Stephen Cai

Yes, based on the sale project.

Paul Strigler – Esplande

Okay. And so, do you have buyers lined up for your UK and Chinese projects?

Stephen Cai

Yes, for sure. Yes. Correct.

Paul Strigler – Esplande

Okay. So, you’re pretty confident that you can recognize revenue this year on the sale. And so, what kind of margins do you think you can achieve, project business?

Stephen Cai

So far, it’s now under construction. So, we couldn’t share with you the exact numbers, the net profit or gross margin because this is a process totally different, the traditional our business. So, we will look at a similar results, which will happen in the second half of this year.

Paul Strigler – Esplande

Well, it’s certainly – or I guess, is it fair to say it will be greater than your current manufacturing gross margin and will certainly be positive, correct?

Stephen Cai

Yes. Correct. Yes, for sure. That is why we focus on balancing the market to get the high profit.

Paul Strigler – Esplande

All right. Great, guys. Thank you so much.

Stephen Cai

Thank you, Paul.

Operator

Thank you for your question. (Operator Instructions) Your next question comes from the line of Philip Lee from Mangrove Partners. Please ask your question.

Philip Lee – Mangrove Partners

Hello. Just on the downstream project business, what sort of margin have you targeted, and where do you see industry margins going for the project business as other players try to enter?

Stephen Cai

Regarding the downstream project, we now – based on our assessment, the levels, we just look at as a total project, that project, the project margin with this 20 or 25 investment period. But if you’re talking about the project’s net profit which depends on what kind of way to operate the project such as ours, after construction, immediately, you are going to sell the project. That means the profit – we just look at this net profit. Possibly, some of the project, net project – the profit, maybe some of the project I saw that is the 8% net profit, some is 15% profit. That depends on different geography, different project type. So, we – so far, we don’t have the exact numbers for that. This is all – we will look at the result, which should happen in second half this year.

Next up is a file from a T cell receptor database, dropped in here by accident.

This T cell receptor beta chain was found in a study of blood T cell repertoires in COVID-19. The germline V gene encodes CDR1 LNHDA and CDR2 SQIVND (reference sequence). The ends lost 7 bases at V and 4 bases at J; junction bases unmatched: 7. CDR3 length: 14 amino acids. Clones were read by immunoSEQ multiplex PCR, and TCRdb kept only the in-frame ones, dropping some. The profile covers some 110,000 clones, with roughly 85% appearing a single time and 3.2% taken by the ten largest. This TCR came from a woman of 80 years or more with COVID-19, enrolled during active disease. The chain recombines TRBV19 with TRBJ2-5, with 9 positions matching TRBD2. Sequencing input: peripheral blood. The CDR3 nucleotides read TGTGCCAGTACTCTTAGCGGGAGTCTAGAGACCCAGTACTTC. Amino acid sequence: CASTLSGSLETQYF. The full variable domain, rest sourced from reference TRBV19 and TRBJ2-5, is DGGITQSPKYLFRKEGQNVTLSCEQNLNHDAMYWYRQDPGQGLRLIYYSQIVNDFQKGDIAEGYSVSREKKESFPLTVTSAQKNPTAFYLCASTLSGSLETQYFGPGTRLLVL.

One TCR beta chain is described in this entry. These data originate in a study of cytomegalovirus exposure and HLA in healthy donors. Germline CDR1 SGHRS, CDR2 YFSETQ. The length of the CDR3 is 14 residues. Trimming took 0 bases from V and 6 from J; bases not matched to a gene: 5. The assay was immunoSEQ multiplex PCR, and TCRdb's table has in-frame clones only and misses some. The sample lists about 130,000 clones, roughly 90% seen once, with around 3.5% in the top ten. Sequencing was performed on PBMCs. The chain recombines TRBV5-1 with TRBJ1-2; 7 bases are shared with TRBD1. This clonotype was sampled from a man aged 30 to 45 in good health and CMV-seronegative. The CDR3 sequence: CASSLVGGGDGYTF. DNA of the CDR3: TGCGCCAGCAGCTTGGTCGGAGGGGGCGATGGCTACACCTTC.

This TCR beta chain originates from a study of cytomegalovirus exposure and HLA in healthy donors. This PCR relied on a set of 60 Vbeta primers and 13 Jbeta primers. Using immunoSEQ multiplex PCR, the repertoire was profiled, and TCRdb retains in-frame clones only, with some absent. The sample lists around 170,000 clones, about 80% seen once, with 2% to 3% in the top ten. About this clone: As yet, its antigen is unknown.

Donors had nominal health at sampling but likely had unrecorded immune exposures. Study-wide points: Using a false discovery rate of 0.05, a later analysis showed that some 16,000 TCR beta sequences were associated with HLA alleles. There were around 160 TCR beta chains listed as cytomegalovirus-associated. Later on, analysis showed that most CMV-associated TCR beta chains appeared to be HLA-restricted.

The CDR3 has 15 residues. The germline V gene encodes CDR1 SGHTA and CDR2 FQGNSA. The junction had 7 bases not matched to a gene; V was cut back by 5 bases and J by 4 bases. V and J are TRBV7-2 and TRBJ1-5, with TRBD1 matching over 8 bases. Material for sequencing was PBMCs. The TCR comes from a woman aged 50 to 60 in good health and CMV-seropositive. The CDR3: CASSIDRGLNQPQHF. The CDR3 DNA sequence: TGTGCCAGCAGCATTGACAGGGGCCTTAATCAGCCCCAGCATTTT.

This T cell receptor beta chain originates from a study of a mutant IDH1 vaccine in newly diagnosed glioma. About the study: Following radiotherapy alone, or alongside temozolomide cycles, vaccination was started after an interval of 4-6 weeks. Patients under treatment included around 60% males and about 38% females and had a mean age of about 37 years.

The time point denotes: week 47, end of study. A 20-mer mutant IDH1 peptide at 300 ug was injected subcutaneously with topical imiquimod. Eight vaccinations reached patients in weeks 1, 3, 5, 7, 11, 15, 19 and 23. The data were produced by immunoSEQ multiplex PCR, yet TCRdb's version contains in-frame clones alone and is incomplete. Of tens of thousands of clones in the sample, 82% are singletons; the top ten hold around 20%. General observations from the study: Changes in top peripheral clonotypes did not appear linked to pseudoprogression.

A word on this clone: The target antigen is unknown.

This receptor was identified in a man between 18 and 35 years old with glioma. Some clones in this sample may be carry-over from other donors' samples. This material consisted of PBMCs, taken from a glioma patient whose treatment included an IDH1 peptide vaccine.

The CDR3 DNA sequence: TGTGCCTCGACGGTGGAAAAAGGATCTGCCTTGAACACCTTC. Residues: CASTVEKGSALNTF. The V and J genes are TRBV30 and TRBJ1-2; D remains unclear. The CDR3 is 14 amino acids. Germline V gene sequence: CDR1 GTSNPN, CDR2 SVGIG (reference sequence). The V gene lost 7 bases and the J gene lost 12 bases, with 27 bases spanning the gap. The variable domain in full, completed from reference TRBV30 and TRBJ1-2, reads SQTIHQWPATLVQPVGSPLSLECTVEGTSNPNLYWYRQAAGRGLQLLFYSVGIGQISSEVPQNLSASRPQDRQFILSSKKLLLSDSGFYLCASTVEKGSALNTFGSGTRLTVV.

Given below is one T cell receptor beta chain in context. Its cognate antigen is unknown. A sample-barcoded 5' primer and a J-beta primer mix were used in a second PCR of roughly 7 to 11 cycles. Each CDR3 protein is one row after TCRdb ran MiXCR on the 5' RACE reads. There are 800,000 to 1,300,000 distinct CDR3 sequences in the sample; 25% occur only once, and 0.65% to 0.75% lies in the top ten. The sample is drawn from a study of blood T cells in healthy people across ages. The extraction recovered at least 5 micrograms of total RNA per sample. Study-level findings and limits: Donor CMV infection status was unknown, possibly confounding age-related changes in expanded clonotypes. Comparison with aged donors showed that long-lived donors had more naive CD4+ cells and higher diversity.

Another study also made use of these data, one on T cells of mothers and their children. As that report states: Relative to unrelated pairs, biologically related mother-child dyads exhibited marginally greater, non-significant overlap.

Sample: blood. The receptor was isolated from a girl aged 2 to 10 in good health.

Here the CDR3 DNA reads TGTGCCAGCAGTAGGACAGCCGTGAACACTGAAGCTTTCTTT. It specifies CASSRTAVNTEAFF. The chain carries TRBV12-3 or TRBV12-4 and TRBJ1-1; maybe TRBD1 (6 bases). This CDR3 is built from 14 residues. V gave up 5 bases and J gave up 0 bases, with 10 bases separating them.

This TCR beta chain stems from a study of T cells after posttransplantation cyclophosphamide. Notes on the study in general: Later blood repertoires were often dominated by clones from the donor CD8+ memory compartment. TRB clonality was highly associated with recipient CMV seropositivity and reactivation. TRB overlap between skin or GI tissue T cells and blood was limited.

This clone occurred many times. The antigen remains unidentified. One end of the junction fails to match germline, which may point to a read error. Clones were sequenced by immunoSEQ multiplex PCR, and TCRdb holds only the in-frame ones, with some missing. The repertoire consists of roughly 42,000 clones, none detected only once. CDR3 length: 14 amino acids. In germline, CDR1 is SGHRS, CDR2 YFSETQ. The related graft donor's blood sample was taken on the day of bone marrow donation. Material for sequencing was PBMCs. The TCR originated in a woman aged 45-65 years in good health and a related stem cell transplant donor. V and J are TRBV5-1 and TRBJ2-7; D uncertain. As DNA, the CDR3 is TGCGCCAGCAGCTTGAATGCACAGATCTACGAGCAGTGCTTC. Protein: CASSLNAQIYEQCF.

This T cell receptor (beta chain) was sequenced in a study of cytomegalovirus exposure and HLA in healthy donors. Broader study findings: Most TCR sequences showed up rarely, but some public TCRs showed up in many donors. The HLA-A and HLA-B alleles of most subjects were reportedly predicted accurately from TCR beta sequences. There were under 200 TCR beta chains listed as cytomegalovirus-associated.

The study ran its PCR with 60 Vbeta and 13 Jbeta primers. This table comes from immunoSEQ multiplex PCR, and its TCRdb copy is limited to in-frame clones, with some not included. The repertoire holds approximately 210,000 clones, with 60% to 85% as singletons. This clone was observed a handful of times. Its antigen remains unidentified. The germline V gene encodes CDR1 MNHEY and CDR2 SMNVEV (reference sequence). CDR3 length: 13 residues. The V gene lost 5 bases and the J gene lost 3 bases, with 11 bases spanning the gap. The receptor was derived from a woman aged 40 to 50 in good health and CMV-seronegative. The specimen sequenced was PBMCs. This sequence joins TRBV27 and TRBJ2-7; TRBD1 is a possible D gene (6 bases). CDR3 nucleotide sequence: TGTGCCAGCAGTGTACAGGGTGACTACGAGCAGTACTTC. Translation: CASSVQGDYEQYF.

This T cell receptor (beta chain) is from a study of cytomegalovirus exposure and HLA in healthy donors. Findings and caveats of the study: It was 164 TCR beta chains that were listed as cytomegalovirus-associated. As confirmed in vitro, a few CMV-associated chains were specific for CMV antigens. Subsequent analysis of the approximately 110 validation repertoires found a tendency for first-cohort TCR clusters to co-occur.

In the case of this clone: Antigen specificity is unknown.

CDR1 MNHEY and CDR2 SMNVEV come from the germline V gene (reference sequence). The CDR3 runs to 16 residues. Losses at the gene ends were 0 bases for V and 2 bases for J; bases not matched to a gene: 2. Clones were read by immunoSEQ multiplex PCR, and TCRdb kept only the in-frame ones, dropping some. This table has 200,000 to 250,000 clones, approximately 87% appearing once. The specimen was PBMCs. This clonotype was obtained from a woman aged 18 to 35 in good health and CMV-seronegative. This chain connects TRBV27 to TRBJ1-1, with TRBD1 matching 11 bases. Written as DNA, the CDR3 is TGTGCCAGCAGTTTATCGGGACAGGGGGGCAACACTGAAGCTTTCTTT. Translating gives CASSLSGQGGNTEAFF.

Philip Lee – Mangrove Partners

And what sort of size of projects are you going after?

Stephen Cai

So, in our pipeline that – in our pipeline on hand in the China project – in China project we had, it’s about from the 10-megawatt to 40-megawat. (Technical Difficulty)

Operator

Ladies and gentlemen, your speaker is currently experiencing some technical difficulties with their line. Please stand by while we address the situation. Your lines will be placed on music hold until the conference resumes. Thank you for your patience.

Philip Lee – Mangrove Partners

Hi. Hello.

Yongfei Chen

Operator?

Elaine Li

Hello?

Operator

Hi, sir. This is the operator. You’re currently live. And Mr. Philip Lee from Mangrove Partners, his line is open as well. Please proceed.

Philip Lee – Mangrove Partners

Sorry. You were cut out when you were talking about the size of projects that you are targeting.

Stephen Cai

Yeah. In the China, the project size, the farm is 5 megawatts to 40 megawatts. But in overseas projects, normally above the 10 megawatt, we will look for. So, the size is like that.

Philip Lee – Mangrove Partners

Okay. Are there a number of projects in that size or do you have to get to above 100 megawatts in order to get any meaningful volumes?

Stephen Cai

Yes. In China, we already have this over 300 megawatt of the pipeline on hand. But in the overseas, we just look at – we’re now – we’re just looking for the 40 megawatts, the pipeline. But we are – we’re not finalized to be going to buy that. But we’re now under assessment for CSUN.

Philip Lee – Mangrove Partners

Okay. Thank you.

Stephen Cai

Thank you, Philip.

Operator

Thank you for your question. Your next question is a follow-up question from the line of Rob Stone from Cowen & Co. Please ask your question.

Rob Stone – Cowen & Company

Hi, Stephen.

Stephen Cai

Yes.

Rob Stone – Cowen & Company

I wanted to ask a question about the manufacturing in Turkey, you’re adding capacity. Can you say how you think your cost of production compares there versus China?

Stephen Cai